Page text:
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From Amit <amits...@gmail.com>
Subject Re: Using Tomcat7 JDBC Connection Pool
Date Thu, 09 Feb 2012 17:24:51 GMT
Comment below



On 09-Feb-2012, at 10:18 PM, Pid <pid@pidster.com> wrote:

> On 09/02/2012 16:21, Amit wrote:
>> Any thoughts on the first point about executing multiple SQL queries on physical
connection creation?
> 
> I have no idea if it'll work, but I'd try:
> 
> SELECT 1; SELECT 1;
> 
> If you are controlling the pool (and you are) by passing in
> username/password parameters each time, then you could do it as an extra
> transaction thereafter.
> 
> 

Executing the queries after retrieving the connection would not be the right option since
they would execute every time the connection is borrowed instead of executing it only on physical
connection creation. 

Can the jdbc interceptor architecture be extended to provide a method which is called when
the physical connection is created? ( similar to disconnect())


> p
> 
>> On 09-Feb-2012, at 7:05 PM, Pid <pid@pidster.com> wrote:
>> 
>>> On 09/02/2012 12:56, amit shah wrote:
>>>> One more comment below about oracle UCP.
>>> 
>>> <snip>
>>> 
>>>>>>>> The pool returns members at random, so how would you know
which cached
>>>>>>>> credentials you were getting?
>>>>>>>> 
>>>>>>>> The credentials which are passed to the getConnection(String
username,
>>>>>>> String password) method. When we configure the same pool to be
used for
>>>>>>> multiple schema's the pool will *not *be configured with default
>>>>>> username
>>>>>>> password.
>>>>>> 
>>>>>> OK, so you create a bunch of connections with various credentials,
you
>>>>>> want to cache those connections and only return them if the creds
match
>>>>>> for the new request?
>>>>>> 
>>>>>> So you're basically creating an uncontrolled pool per cred pair,
inside
>>>>>> the outer pool which is controlled?
>>>>>> 
>>>>> 
>>>>> Yes right.
>>> 
>>> So why not create multiple controlled pools & not run into availability
>>> problems?
>>> 
>>> 
>>> <snip>
>>> 
>>>>>> What overhead?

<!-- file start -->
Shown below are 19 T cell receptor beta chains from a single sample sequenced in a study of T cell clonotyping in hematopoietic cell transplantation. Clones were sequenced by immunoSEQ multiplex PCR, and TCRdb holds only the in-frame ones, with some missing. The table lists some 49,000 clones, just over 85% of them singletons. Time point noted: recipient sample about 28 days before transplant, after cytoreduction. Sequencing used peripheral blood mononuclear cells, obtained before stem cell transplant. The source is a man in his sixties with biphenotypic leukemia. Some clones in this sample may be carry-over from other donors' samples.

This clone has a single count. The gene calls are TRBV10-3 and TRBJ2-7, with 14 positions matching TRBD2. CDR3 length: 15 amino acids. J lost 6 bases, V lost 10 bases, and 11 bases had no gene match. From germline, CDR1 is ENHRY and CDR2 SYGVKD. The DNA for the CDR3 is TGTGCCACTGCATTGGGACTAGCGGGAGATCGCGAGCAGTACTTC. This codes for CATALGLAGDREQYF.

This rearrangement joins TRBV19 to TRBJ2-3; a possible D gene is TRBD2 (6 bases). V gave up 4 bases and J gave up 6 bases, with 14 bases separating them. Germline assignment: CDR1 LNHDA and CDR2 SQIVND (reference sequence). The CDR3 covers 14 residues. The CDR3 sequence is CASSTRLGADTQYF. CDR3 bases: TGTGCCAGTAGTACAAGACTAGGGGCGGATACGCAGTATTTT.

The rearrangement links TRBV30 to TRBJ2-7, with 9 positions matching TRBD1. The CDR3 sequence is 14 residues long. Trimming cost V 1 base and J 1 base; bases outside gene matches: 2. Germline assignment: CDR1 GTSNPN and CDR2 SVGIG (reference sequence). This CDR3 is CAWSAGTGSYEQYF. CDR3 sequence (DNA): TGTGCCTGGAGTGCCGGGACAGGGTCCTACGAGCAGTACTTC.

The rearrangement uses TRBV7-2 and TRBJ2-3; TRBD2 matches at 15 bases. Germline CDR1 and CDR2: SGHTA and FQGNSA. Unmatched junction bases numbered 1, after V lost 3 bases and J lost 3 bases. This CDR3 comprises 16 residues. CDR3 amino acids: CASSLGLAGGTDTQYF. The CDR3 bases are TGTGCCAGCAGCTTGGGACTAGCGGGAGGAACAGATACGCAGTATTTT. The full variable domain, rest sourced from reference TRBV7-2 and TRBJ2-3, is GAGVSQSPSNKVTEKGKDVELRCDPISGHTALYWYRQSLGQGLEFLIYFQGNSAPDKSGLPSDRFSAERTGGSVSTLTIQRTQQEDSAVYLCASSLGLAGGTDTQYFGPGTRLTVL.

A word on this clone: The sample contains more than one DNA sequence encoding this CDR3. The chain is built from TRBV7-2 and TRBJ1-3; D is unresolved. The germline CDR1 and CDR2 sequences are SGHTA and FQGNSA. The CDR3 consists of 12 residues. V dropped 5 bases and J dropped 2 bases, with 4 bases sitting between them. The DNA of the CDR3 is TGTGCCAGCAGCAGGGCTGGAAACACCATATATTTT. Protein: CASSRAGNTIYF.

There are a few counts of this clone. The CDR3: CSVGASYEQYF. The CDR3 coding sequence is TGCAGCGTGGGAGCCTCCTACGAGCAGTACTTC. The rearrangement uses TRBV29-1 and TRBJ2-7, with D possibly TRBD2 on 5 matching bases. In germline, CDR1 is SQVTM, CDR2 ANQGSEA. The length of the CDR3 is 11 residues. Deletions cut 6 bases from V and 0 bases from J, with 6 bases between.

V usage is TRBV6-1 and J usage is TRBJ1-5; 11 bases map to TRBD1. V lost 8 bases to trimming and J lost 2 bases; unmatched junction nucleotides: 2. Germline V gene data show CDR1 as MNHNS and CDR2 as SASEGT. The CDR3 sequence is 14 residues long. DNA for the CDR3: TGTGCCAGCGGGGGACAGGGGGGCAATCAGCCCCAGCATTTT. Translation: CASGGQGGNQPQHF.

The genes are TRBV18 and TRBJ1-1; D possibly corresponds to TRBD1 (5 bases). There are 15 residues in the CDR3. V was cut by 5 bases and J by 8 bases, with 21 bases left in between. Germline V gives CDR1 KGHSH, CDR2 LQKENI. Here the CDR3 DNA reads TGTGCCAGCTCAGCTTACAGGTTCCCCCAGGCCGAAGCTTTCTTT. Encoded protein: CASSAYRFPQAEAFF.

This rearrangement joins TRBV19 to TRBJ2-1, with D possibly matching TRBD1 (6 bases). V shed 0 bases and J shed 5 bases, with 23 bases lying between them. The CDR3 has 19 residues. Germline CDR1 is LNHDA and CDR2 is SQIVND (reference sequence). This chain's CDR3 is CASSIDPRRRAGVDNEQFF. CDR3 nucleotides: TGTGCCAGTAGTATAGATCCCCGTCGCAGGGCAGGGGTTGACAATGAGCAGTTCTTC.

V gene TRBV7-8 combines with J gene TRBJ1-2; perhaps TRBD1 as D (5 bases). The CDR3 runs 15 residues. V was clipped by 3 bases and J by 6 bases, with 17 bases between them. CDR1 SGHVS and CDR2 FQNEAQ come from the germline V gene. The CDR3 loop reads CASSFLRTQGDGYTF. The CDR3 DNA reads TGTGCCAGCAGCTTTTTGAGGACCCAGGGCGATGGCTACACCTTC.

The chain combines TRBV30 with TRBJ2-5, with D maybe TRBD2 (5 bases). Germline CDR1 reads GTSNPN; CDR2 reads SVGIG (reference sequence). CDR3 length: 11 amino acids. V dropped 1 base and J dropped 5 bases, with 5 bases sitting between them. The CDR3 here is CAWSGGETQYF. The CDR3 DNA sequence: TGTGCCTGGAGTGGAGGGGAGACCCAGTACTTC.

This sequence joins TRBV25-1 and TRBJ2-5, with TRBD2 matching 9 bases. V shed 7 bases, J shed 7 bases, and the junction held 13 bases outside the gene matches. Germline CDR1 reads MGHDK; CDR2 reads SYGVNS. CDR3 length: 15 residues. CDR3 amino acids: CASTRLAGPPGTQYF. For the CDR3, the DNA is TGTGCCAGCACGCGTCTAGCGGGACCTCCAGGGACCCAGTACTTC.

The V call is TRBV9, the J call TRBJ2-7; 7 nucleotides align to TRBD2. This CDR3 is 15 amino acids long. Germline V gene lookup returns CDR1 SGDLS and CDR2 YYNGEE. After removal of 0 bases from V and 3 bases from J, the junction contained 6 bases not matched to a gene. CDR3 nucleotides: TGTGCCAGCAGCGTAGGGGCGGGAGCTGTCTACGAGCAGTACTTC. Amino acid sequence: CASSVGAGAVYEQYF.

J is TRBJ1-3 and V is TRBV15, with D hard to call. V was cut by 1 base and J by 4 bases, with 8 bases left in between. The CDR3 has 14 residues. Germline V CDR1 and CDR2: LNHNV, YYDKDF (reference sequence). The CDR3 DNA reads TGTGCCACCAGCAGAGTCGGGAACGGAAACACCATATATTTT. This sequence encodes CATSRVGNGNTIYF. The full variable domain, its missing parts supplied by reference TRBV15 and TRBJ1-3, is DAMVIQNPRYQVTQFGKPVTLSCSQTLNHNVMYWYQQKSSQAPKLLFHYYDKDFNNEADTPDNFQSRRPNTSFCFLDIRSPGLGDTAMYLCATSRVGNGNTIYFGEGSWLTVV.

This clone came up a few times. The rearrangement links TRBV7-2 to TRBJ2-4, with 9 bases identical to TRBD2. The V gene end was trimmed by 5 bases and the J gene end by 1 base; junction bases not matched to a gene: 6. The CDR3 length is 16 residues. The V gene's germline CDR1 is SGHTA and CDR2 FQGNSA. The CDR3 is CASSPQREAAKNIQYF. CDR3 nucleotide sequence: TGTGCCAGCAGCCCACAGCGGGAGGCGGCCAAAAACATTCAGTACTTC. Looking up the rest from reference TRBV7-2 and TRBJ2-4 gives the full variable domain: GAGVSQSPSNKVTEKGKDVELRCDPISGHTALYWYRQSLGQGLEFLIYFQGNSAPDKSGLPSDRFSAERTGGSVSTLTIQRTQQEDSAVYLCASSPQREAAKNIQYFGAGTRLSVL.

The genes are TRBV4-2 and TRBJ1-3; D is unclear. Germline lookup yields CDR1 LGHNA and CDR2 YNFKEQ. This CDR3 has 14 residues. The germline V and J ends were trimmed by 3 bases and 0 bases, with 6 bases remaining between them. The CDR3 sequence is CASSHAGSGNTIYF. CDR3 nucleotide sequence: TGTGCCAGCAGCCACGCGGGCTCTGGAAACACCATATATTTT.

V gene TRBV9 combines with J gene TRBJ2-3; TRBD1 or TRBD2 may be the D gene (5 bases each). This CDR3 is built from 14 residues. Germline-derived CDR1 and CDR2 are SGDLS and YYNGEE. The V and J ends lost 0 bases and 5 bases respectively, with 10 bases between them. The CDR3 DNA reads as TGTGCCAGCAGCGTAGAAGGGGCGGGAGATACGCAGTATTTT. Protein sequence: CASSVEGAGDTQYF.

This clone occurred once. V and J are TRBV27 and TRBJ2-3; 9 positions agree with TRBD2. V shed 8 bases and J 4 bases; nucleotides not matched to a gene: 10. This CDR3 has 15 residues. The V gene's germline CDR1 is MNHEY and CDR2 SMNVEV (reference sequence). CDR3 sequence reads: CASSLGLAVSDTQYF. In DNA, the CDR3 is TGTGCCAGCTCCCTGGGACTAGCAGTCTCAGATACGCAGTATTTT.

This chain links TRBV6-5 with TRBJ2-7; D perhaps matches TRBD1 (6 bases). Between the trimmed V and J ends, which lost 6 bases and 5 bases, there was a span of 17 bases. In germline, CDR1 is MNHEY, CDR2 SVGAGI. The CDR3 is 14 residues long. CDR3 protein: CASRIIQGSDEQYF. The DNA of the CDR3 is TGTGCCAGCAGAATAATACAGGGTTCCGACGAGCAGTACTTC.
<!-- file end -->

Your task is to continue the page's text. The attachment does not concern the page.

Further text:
>>>>>> 
>>>>> 
>>>>> The application server and database server resources (memory, cpu etc)
for
>>>>> keeping the connections open?
>>> 
>>> That's a total connection count dependent metric.
>>> 
>>> So the overhead is virtually the same regardless of whether you have 5
>>> pools or 1, if you have the same total number of connections.
>>> 
>>> 
>>>>>> For e.g. If we have 5 tenants with 5
>>>>>>> pools configured with 10 min pool size, we would have min 50
connections
>>>>>>> always open to the database server. This count would be for each
>>>>>>> application server. If we had the same pool for all 5 tenants,
there
>>>>>> would
>>>>>>> be just 10 connections open per application server.
>>>>>> 
>>>>>> There's a flaw in your logic.
>>>>>> 
>>>>>> In your example there may be zero connections open for a given tenant
>>>>>> because they use a shared pool.
>>>>>> 
>>>>>> So you might has well have separate pools with the minimum set to
2 and
>>>>>> still have more connections guaranteed per tenant, and the 10 you
were
>>>>>> aiming for.
>>>>>> 
>>>>>> Worse, if you hit your max with other tenants, a remaining tenant
might
>>>>>> not be able to get a connection at all, thus failing to address one
of
>>>>>> the key requirements in a multi-tenant system - guaranteed availability.
>>>>>> 
>>>>>> Probably true when all the tenants are actively used. As I said,
there is
>>>>> always a flexibility in the configuration to use a separate pool for
a
>>>>> particular tenant.
>>> 
>>> That should be the default IMO.  You're asking for trouble otherwise.
>>> 
>>> 
>>>>>>> Also the application can always provide a configuration flexibility
to
>>>>>>> allow a tenant to use a separate pool instead of sharing it with
other
>>>>>>> tenants (like I said above).
>>>>>>> 
>>>>>>> This flexibility is provided by the Oracle Universal Connection
>>>>>>> Pool<http://docs.oracle.com/cd/E11882_01/java.112/e12265/toc.htm>
>>>>>> 
>>>>>> So if that's a better fit for your requirement, why not use it?
>>>>>> 
>>>>>> 
>>>> It provides the feature I mentioned about by has lock contention issues.
>>>> Tomcat 7 jdbc pool seems to be better and hence I was trying it out.
>>> 
>>> !
>>> 
>>> <snip>
>>> 
>>>>>> If you are programmatically registering the pool, can you not just
>>>>>> register it with the MBean server yourself?
>>>>>> 
>>>>>> Ok I will try this and provide an update.
>>> 
>>> Cool.
>>> 
>>> 
>>> p
>>> 
>>> 
>>> 
>>> 
>>> -- 
>>> 
>>> [key:62590808]
>>> 
>> 
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> 
> 
> -- 
> 
> [key:62590808]
> 

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